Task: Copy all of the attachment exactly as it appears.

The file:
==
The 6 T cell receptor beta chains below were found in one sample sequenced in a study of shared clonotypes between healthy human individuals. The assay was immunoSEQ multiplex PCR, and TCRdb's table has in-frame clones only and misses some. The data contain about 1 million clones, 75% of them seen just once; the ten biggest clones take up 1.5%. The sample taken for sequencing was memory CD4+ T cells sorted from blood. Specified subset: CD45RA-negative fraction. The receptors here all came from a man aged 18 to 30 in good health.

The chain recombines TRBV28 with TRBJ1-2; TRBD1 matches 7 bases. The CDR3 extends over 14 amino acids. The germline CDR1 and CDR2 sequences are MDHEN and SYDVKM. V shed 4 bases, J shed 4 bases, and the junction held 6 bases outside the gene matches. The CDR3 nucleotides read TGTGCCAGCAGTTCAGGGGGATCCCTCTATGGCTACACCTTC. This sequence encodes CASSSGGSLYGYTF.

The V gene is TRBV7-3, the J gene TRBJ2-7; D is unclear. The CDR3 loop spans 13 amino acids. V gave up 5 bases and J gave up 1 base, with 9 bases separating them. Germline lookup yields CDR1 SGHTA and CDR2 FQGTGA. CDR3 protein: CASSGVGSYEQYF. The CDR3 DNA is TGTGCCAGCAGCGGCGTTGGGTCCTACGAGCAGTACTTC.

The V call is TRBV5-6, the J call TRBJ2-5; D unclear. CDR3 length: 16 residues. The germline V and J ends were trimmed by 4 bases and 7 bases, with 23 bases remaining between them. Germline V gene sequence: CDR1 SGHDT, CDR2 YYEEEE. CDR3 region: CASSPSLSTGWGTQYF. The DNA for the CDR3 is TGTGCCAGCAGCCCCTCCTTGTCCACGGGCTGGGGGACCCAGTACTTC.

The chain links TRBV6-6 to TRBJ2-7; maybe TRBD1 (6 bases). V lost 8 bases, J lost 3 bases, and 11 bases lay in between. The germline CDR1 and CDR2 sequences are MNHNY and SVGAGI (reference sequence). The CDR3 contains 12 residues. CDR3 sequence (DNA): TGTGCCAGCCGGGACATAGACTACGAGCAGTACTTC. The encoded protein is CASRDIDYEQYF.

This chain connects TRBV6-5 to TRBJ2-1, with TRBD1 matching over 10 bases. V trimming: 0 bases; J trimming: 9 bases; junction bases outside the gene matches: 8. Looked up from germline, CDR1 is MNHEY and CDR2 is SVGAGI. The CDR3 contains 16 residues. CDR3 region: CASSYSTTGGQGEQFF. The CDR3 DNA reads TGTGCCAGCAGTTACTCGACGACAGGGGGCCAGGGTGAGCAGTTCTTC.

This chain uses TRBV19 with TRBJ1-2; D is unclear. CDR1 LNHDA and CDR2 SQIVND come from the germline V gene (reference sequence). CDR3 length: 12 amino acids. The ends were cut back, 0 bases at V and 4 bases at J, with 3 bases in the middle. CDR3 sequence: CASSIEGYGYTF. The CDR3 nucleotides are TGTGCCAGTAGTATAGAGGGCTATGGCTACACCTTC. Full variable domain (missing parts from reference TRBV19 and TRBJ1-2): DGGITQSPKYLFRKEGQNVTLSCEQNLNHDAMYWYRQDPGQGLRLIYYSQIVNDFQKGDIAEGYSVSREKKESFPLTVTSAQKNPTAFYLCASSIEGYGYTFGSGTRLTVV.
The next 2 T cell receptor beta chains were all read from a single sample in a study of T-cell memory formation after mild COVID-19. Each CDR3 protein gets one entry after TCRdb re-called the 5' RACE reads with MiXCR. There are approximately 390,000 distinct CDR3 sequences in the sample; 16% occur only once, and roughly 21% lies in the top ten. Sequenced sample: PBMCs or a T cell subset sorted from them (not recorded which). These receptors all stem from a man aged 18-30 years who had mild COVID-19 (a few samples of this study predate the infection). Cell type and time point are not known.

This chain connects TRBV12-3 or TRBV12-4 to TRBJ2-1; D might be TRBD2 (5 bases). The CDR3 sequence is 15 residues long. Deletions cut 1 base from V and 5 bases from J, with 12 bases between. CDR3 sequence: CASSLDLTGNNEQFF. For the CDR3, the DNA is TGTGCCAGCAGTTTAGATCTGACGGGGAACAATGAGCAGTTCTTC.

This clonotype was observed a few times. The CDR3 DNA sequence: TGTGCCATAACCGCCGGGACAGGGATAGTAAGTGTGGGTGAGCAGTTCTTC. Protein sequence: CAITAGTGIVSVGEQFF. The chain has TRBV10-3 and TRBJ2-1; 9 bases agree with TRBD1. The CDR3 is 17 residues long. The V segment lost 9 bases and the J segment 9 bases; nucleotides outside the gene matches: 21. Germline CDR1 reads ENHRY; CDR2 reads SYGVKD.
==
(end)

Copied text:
The 6 T cell receptor beta chains below were found in one sample sequenced in a study of shared clonotypes between healthy human individuals. The assay was immunoSEQ multiplex PCR, and TCRdb's table has in-frame clones only and misses some. The data contain about 1 million clones, 75% of them seen just once; the ten biggest clones take up 1.5%. The sample taken for sequencing was memory CD4+ T cells sorted from blood. Specified subset: CD45RA-negative fraction. The receptors here all came from a man aged 18 to 30 in good health.

The chain recombines TRBV28 with TRBJ1-2; TRBD1 matches 7 bases. The CDR3 extends over 14 amino acids. The germline CDR1 and CDR2 sequences are MDHEN and SYDVKM. V shed 4 bases, J shed 4 bases, and the junction held 6 bases outside the gene matches. The CDR3 nucleotides read TGTGCCAGCAGTTCAGGGGGATCCCTCTATGGCTACACCTTC. This sequence encodes CASSSGGSLYGYTF.

The V gene is TRBV7-3, the J gene TRBJ2-7; D is unclear. The CDR3 loop spans 13 amino acids. V gave up 5 bases and J gave up 1 base, with 9 bases separating them. Germline lookup yields CDR1 SGHTA and CDR2 FQGTGA. CDR3 protein: CASSGVGSYEQYF. The CDR3 DNA is TGTGCCAGCAGCGGCGTTGGGTCCTACGAGCAGTACTTC.

The V call is TRBV5-6, the J call TRBJ2-5; D unclear. CDR3 length: 16 residues. The germline V and J ends were trimmed by 4 bases and 7 bases, with 23 bases remaining between them. Germline V gene sequence: CDR1 SGHDT, CDR2 YYEEEE. CDR3 region: CASSPSLSTGWGTQYF. The DNA for the CDR3 is TGTGCCAGCAGCCCCTCCTTGTCCACGGGCTGGGGGACCCAGTACTTC.

The chain links TRBV6-6 to TRBJ2-7; maybe TRBD1 (6 bases). V lost 8 bases, J lost 3 bases, and 11 bases lay in between. The germline CDR1 and CDR2 sequences are MNHNY and SVGAGI (reference sequence). The CDR3 contains 12 residues. CDR3 sequence (DNA): TGTGCCAGCCGGGACATAGACTACGAGCAGTACTTC. The encoded protein is CASRDIDYEQYF.

This chain connects TRBV6-5 to TRBJ2-1, with TRBD1 matching over 10 bases. V trimming: 0 bases; J trimming: 9 bases; junction bases outside the gene matches: 8. Looked up from germline, CDR1 is MNHEY and CDR2 is SVGAGI. The CDR3 contains 16 residues. CDR3 region: CASSYSTTGGQGEQFF. The CDR3 DNA reads TGTGCCAGCAGTTACTCGACGACAGGGGGCCAGGGTGAGCAGTTCTTC.

This chain uses TRBV19 with TRBJ1-2; D is unclear. CDR1 LNHDA and CDR2 SQIVND come from the germline V gene (reference sequence). CDR3 length: 12 amino acids. The ends were cut back, 0 bases at V and 4 bases at J, with 3 bases in the middle. CDR3 sequence: CASSIEGYGYTF. The CDR3 nucleotides are TGTGCCAGTAGTATAGAGGGCTATGGCTACACCTTC. Full variable domain (missing parts from reference TRBV19 and TRBJ1-2): DGGITQSPKYLFRKEGQNVTLSCEQNLNHDAMYWYRQDPGQGLRLIYYSQIVNDFQKGDIAEGYSVSREKKESFPLTVTSAQKNPTAFYLCASSIEGYGYTFGSGTRLTVV.
The next 2 T cell receptor beta chains were all read from a single sample in a study of T-cell memory formation after mild COVID-19. Each CDR3 protein gets one entry after TCRdb re-called the 5' RACE reads with MiXCR. There are approximately 390,000 distinct CDR3 sequences in the sample; 16% occur only once, and roughly 21% lies in the top ten. Sequenced sample: PBMCs or a T cell subset sorted from them (not recorded which). These receptors all stem from a man aged 18-30 years who had mild COVID-19 (a few samples of this study predate the infection). Cell type and time point are not known.

This chain connects TRBV12-3 or TRBV12-4 to TRBJ2-1; D might be TRBD2 (5 bases). The CDR3 sequence is 15 residues long. Deletions cut 1 base from V and 5 bases from J, with 12 bases between. CDR3 sequence: CASSLDLTGNNEQFF. For the CDR3, the DNA is TGTGCCAGCAGTTTAGATCTGACGGGGAACAATGAGCAGTTCTTC.

This clonotype was observed a few times. The CDR3 DNA sequence: TGTGCCATAACCGCCGGGACAGGGATAGTAAGTGTGGGTGAGCAGTTCTTC. Protein sequence: CAITAGTGIVSVGEQFF. The chain has TRBV10-3 and TRBJ2-1; 9 bases agree with TRBD1. The CDR3 is 17 residues long. The V segment lost 9 bases and the J segment 9 bases; nucleotides outside the gene matches: 21. Germline CDR1 reads ENHRY; CDR2 reads SYGVKD.